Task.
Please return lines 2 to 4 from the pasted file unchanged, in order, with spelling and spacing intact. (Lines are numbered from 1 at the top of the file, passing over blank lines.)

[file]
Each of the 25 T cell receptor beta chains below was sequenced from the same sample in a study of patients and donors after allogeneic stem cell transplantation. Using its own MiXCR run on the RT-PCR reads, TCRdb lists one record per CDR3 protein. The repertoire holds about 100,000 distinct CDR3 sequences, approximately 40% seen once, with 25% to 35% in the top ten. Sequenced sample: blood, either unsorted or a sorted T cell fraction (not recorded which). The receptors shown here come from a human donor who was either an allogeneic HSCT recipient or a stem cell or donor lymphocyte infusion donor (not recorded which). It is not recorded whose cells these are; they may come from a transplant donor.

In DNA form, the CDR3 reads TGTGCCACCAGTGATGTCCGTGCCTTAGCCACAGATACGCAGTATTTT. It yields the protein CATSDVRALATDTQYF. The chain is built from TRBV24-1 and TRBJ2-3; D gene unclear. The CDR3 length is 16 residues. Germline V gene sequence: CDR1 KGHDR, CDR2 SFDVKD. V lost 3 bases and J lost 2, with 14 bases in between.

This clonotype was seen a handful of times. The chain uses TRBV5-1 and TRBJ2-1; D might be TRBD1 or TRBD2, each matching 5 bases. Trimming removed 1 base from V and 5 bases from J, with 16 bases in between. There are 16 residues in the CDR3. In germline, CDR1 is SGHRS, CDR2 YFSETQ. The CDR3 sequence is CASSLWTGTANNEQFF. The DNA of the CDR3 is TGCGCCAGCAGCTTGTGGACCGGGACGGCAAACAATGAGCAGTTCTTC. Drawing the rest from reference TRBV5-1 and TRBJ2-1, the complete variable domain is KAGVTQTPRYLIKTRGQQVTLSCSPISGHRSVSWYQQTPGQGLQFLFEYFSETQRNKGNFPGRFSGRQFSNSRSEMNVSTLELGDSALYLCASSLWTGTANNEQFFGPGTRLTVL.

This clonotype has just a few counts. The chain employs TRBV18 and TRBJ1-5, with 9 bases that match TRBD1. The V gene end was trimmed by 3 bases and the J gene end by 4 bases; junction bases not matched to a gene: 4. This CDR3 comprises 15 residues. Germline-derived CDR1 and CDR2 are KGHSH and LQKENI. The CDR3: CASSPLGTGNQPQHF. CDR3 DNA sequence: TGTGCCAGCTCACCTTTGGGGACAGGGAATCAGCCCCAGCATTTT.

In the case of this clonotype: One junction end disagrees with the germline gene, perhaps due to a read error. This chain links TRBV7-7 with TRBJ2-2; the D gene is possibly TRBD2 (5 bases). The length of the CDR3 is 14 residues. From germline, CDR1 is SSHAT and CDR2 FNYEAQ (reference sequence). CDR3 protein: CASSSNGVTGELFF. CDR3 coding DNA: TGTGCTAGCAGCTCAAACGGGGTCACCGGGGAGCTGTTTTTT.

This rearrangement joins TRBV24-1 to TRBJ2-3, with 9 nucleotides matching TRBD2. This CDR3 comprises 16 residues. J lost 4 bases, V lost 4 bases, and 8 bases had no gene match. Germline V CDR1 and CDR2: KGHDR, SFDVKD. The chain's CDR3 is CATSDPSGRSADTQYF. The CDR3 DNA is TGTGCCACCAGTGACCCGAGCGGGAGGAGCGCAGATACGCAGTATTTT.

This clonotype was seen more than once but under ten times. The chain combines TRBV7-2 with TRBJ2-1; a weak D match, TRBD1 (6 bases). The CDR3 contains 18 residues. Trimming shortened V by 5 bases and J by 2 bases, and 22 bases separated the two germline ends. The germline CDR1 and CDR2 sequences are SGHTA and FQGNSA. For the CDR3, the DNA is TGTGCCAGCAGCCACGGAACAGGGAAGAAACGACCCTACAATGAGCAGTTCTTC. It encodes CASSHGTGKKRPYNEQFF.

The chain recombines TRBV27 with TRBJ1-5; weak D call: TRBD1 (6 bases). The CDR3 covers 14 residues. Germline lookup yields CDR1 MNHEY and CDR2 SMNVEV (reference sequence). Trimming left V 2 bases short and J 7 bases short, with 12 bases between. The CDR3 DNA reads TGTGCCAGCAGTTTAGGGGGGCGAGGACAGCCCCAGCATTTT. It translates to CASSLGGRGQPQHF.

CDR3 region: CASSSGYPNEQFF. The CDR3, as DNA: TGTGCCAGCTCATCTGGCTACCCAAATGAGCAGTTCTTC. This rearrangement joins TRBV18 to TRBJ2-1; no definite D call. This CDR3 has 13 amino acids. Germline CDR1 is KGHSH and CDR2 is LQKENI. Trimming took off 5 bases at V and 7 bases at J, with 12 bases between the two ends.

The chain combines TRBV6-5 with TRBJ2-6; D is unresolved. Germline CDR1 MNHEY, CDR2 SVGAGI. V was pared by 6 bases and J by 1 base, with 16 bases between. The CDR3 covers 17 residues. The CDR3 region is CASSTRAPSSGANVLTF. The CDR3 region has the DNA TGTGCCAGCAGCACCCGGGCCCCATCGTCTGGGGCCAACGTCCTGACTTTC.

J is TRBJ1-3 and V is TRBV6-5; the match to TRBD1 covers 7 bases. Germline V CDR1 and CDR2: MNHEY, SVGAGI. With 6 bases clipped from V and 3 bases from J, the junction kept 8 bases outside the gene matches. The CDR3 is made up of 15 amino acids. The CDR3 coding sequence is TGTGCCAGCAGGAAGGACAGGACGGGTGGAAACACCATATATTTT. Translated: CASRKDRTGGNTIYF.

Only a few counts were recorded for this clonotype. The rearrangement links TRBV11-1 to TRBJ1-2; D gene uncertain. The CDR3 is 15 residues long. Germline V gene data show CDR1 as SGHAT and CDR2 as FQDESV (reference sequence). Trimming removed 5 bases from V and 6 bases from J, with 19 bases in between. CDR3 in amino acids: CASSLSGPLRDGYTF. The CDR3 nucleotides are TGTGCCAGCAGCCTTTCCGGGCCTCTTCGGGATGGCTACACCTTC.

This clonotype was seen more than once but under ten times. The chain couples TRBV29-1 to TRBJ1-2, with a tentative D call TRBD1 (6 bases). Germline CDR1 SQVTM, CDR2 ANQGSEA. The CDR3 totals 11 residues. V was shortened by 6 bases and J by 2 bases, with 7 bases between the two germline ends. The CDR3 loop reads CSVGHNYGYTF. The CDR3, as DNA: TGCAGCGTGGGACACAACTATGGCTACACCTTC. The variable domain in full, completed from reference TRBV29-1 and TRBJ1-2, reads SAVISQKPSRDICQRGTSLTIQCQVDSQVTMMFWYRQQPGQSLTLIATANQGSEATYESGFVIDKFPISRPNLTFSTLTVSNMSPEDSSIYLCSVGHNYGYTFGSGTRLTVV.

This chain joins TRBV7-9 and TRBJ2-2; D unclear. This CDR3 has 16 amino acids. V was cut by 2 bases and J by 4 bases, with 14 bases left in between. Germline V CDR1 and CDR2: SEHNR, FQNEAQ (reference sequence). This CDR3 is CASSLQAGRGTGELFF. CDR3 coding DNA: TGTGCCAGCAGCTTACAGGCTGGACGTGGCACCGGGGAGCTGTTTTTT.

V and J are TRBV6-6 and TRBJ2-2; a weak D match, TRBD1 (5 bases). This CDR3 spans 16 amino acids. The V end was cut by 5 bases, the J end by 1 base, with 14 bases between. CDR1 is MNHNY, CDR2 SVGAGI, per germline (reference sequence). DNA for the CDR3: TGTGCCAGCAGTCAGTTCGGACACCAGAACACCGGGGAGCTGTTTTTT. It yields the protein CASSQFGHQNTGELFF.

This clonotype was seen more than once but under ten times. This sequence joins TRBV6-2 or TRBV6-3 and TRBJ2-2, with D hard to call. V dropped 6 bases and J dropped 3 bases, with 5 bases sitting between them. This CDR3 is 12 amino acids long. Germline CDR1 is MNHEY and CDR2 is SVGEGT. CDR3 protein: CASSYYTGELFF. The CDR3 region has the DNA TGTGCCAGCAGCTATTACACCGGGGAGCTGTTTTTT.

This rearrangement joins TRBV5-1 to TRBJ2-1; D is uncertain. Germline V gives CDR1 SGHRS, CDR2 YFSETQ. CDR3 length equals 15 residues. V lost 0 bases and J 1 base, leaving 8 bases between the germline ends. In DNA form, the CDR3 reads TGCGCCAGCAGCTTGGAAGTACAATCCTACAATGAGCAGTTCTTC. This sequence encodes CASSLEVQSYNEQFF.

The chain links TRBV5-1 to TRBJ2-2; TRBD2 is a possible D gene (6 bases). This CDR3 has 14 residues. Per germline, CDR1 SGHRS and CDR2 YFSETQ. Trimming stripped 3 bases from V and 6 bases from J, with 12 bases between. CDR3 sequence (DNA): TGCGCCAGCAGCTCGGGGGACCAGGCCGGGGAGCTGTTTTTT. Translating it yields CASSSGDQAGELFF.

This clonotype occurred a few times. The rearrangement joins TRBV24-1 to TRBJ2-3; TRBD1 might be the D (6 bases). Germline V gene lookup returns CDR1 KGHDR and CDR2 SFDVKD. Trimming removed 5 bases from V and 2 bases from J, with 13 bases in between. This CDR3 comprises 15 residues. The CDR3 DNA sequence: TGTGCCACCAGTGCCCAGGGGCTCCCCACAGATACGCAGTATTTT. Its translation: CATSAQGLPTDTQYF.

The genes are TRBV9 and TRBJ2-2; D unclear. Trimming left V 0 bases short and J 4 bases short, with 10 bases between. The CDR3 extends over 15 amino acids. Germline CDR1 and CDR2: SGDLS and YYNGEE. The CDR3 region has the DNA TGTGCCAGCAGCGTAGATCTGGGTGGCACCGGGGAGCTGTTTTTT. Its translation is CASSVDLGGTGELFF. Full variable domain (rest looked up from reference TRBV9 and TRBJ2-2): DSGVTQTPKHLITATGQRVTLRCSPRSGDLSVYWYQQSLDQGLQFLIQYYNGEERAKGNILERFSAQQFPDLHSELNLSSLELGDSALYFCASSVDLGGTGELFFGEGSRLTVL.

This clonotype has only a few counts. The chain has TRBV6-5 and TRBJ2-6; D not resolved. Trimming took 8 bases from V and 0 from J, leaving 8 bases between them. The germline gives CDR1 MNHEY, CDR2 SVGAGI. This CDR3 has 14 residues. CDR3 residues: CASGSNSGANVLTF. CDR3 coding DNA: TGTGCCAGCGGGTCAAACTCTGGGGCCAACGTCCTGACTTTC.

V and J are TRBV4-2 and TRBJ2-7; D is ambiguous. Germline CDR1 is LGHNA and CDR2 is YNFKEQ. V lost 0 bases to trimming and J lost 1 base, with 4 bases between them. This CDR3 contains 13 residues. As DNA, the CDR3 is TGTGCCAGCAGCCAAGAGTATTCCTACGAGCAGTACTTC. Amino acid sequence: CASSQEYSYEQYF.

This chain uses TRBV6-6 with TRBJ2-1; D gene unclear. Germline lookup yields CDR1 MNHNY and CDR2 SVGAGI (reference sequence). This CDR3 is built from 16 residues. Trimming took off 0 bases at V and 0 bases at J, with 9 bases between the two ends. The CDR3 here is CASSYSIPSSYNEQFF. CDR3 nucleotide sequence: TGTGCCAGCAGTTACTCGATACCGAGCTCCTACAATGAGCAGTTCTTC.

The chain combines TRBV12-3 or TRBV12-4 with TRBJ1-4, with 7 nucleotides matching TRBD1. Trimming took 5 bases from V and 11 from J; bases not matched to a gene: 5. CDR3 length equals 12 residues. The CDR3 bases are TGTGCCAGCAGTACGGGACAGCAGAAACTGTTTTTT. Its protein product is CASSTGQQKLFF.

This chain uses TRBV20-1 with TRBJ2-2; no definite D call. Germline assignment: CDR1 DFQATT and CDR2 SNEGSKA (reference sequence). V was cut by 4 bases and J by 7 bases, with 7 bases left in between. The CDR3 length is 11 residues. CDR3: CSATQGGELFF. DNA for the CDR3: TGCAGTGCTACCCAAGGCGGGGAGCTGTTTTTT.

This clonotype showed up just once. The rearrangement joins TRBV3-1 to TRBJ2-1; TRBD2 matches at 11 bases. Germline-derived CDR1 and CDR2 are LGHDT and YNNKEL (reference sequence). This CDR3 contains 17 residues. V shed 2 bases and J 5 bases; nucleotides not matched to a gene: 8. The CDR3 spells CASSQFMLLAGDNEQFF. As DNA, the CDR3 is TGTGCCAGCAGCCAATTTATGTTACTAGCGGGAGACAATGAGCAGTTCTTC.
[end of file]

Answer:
In DNA form, the CDR3 reads TGTGCCACCAGTGATGTCCGTGCCTTAGCCACAGATACGCAGTATTTT. It yields the protein CATSDVRALATDTQYF. The chain is built from TRBV24-1 and TRBJ2-3; D gene unclear. The CDR3 length is 16 residues. Germline V gene sequence: CDR1 KGHDR, CDR2 SFDVKD. V lost 3 bases and J lost 2, with 14 bases in between.

This clonotype was seen a handful of times. The chain uses TRBV5-1 and TRBJ2-1; D might be TRBD1 or TRBD2, each matching 5 bases. Trimming removed 1 base from V and 5 bases from J, with 16 bases in between. There are 16 residues in the CDR3. In germline, CDR1 is SGHRS, CDR2 YFSETQ. The CDR3 sequence is CASSLWTGTANNEQFF. The DNA of the CDR3 is TGCGCCAGCAGCTTGTGGACCGGGACGGCAAACAATGAGCAGTTCTTC. Drawing the rest from reference TRBV5-1 and TRBJ2-1, the complete variable domain is KAGVTQTPRYLIKTRGQQVTLSCSPISGHRSVSWYQQTPGQGLQFLFEYFSETQRNKGNFPGRFSGRQFSNSRSEMNVSTLELGDSALYLCASSLWTGTANNEQFFGPGTRLTVL.

This clonotype has just a few counts. The chain employs TRBV18 and TRBJ1-5, with 9 bases that match TRBD1. The V gene end was trimmed by 3 bases and the J gene end by 4 bases; junction bases not matched to a gene: 4. This CDR3 comprises 15 residues. Germline-derived CDR1 and CDR2 are KGHSH and LQKENI. The CDR3: CASSPLGTGNQPQHF. CDR3 DNA sequence: TGTGCCAGCTCACCTTTGGGGACAGGGAATCAGCCCCAGCATTTT.